Apr 17, 2014 fbook icon twitter icon rss icon

Death of Utah Cop Unlikely to Change Future Drug Raids

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By Lucy Steigerwald

Six police officers were shot by Matthew David Stewart on January 4, one of them died. Officer Jared Francom was laid to rest today with thousands of mourners in attendance.

Police are being pretty button-lipped about some of the basic questions about the case, though there have been strange reports in the last few fays that Stewart had a "possible bomb" in his house.

CNN reported:

"There was a device that was fashioned in a way that concerned those who found it that there were materials that could have been used as a bomb," Weber County Attorney Dee Smith told reporters.

But over at the Agitator, Radley Balko is skeptical. It's certainly possible that Stewart had something strange rigged up, but Balko notes an ATF spokesman who said to The Salt Lake City Tribune“to characterize it as a bomb or device is not accurate at this time.” [Balko's italics] It seems entirely likely that this was something involving fertilizer, perhaps involved with Stewart's grow operation. A supposed photo of a bearded Stewart in a suicide-vest was "a Halloween costume," according to his father.

It's a weird, terrible story. But even if Stewart turns out to be a bomb-building nutter after all, that was notwhat this raid was about; cops saw their armed invasion of Stewart's home as another opportunity for the "Narcotics Strike Force team" to go in and do its thing. 

However, this extremely unnecessary tragedy is getting a few cops to consider rethinking the terrible tactics which lead to their brother-in-arms being shot.

According to USA Today:

"It's time to change our thinking," says Pat McCarthy, who advises police agencies across the country. "Cops are exposing themselves to increasing danger many times over, and it's just not necessary."

Harvey Hedden, executive director of the International Law Enforcement Trainers and Educators Association, said the group is urging its 4,000 members to "look at everything" in an effort to avoid potentially dangerous complacency on the streets.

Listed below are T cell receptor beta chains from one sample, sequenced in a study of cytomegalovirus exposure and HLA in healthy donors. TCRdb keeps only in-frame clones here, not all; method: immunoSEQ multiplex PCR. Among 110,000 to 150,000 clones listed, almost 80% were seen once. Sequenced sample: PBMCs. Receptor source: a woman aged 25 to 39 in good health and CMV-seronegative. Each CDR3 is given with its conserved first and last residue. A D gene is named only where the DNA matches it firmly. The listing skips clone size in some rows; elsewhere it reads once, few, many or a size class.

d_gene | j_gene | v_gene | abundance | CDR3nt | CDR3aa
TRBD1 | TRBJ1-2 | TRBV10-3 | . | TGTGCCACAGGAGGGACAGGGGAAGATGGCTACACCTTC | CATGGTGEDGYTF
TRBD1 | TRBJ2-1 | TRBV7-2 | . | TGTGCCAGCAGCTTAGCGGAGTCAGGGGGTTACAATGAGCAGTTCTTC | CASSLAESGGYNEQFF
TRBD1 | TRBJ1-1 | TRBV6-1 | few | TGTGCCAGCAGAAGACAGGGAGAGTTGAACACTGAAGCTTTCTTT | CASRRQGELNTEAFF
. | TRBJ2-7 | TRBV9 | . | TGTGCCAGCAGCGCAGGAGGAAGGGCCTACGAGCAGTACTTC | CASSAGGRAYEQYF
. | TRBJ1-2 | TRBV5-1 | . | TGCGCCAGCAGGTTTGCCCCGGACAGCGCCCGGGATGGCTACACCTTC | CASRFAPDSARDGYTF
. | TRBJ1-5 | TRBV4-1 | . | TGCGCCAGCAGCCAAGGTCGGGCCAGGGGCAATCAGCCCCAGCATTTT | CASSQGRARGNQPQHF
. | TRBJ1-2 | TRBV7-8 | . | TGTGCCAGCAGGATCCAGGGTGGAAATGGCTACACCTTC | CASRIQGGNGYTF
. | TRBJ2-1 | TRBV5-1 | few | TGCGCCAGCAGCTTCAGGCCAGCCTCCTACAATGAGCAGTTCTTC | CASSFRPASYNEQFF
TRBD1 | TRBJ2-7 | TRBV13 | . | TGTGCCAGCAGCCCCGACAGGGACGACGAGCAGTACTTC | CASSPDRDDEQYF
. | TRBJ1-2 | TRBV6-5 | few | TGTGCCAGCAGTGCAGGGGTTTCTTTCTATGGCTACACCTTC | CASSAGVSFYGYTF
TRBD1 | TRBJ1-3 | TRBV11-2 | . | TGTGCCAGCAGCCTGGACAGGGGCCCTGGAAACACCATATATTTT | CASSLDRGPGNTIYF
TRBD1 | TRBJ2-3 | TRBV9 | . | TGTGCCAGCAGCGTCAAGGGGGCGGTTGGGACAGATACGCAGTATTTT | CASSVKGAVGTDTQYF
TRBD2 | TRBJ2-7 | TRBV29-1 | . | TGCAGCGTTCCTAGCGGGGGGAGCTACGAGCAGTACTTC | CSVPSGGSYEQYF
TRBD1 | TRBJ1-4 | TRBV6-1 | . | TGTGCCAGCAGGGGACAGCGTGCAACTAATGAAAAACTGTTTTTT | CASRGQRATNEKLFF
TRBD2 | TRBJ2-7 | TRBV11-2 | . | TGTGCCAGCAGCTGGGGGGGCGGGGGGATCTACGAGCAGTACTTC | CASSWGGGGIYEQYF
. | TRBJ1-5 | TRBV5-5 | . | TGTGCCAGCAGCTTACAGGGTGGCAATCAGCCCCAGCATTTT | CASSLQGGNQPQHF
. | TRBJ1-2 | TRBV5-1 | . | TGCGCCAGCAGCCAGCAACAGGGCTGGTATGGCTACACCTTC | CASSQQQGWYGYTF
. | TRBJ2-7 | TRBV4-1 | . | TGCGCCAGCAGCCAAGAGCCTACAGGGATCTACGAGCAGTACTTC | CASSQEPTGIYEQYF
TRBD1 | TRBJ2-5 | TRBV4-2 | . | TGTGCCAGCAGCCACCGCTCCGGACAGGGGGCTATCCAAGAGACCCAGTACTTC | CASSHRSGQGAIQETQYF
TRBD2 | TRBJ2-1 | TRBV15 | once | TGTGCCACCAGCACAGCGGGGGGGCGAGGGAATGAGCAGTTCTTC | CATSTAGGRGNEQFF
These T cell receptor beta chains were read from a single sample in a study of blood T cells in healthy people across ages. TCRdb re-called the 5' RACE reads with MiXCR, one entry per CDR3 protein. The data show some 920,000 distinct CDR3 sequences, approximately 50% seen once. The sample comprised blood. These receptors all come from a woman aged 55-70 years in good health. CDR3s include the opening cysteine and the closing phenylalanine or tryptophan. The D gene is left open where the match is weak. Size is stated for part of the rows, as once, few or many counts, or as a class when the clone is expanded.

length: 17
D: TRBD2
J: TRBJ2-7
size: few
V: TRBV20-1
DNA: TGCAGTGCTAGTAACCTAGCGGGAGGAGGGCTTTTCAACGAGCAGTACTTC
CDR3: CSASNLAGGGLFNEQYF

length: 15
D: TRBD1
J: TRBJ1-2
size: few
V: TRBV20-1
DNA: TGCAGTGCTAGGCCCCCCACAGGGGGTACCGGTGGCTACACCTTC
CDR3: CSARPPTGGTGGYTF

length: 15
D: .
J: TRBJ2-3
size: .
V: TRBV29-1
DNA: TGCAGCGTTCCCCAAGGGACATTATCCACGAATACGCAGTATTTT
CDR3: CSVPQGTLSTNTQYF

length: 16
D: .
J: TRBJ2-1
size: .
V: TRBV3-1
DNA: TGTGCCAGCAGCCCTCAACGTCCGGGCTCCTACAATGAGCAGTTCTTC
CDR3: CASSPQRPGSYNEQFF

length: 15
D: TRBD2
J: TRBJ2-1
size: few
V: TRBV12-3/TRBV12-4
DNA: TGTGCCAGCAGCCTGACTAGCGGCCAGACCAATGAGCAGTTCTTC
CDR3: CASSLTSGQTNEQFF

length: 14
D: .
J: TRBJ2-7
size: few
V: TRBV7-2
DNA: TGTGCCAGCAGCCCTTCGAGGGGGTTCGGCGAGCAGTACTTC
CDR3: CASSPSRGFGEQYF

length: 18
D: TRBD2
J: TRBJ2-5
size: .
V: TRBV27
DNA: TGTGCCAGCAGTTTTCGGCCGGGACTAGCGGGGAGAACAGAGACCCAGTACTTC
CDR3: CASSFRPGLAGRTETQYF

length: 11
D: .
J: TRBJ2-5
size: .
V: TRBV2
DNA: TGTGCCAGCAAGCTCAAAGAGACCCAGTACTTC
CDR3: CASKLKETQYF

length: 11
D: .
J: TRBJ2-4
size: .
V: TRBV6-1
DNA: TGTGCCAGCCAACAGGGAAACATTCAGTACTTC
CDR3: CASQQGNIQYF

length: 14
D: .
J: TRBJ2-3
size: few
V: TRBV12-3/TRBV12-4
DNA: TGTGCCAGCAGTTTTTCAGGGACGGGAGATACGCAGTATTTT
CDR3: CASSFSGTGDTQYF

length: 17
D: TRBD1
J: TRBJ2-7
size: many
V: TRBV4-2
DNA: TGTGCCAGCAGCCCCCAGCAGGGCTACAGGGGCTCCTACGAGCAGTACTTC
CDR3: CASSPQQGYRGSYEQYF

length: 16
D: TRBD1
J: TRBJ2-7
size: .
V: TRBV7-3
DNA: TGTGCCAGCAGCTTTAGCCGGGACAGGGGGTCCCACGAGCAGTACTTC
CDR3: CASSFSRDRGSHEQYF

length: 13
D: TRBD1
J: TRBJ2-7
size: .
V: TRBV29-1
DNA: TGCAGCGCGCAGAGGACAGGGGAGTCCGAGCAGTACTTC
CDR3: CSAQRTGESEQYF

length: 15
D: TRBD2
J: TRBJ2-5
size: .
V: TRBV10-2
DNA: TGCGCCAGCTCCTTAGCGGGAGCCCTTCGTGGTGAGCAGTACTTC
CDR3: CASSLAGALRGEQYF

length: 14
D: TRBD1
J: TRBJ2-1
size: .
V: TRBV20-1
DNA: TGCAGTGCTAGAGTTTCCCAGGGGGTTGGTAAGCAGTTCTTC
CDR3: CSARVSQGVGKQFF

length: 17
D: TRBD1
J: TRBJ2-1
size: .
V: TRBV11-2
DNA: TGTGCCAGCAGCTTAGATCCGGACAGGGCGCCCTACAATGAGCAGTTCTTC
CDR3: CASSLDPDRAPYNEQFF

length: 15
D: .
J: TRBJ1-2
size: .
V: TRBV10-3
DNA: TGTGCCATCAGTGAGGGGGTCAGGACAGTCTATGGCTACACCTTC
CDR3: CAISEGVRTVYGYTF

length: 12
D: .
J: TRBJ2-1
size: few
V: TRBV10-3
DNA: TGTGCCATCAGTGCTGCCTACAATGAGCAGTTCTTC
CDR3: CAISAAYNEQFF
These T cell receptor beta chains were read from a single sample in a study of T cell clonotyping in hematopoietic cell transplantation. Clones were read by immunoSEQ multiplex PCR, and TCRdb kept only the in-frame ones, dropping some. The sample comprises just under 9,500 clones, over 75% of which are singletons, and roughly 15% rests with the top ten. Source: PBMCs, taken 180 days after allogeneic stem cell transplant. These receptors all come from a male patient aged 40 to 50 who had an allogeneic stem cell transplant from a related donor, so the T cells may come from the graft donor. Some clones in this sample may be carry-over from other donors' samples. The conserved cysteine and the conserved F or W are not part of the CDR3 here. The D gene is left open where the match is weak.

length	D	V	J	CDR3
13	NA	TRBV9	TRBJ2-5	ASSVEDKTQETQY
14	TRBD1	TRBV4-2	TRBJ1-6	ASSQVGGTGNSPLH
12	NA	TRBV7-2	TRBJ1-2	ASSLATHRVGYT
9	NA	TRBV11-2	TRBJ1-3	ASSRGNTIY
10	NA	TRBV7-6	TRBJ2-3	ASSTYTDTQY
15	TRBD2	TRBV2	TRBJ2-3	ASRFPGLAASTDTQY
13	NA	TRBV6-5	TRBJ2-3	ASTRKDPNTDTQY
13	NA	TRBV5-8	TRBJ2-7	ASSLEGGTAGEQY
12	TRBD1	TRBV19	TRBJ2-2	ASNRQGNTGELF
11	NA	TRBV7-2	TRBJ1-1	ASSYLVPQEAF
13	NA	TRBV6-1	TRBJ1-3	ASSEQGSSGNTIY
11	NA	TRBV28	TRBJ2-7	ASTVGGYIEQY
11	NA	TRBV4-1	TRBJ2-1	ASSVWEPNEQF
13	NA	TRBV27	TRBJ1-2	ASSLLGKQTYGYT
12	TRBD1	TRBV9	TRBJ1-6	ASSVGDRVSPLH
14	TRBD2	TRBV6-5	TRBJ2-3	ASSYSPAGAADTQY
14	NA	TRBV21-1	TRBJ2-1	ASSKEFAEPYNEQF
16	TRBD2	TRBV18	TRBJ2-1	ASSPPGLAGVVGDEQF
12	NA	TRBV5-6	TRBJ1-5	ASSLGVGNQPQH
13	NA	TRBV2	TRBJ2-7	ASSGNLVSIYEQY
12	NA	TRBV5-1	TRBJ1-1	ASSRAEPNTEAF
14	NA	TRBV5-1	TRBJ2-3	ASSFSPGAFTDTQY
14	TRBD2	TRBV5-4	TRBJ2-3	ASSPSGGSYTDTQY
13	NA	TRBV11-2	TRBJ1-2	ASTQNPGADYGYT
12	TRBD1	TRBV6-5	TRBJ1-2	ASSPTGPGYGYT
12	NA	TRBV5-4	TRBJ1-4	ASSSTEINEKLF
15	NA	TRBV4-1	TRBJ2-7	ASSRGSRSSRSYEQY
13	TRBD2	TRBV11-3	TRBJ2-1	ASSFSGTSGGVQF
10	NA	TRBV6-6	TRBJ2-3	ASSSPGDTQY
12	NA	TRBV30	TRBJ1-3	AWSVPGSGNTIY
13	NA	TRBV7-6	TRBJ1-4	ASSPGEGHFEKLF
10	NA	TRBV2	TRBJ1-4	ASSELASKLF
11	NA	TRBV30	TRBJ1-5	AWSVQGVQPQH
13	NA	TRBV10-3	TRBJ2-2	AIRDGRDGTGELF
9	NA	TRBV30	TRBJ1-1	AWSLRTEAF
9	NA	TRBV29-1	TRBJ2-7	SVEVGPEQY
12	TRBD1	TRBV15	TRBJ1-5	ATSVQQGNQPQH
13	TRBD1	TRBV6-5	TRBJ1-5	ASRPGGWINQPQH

"Police work can be 99% boredom and 1% panic," Hedden said. "Routine can be the most dangerous of all. We need to go back to the basics."

Federal and local officials have been troubled for the past two years by the number of firearms-related fatalities. Gun-related fatalities last year were up 15% from 2010. So far in 2012, four officers have been killed by gunfire — one more than at the same time in 2011....

Weber County Sheriff Terry Thompson said that the incident and the officers' actions remained under investigation and that the activities of the strike force are "on hold" because about half of the unit was involved in the shooting.

McCarthy said the deadly confrontation underscores a need for police to rethink their tactics.

"The days of knocking down doors in drug cases should be over. Given what's going on now, you have to consider other options," McCarthy said.

He said law enforcement officials should focus more on attempting to lure suspects out into the open or simply "wait them out."

Libertarians, or Agitator aficionados might draw a different lesson from the shooting beyond drug raids endanger cops, but certainly going "back to basics" and not treating every drug user or even dealer as a potential Eric Harris or Dylan Klebold would be a great step in preventing this kind of waste of life. 

Radley Balko in 2011 on the over-hyped "war on cops." Reason on the militarization of police. 


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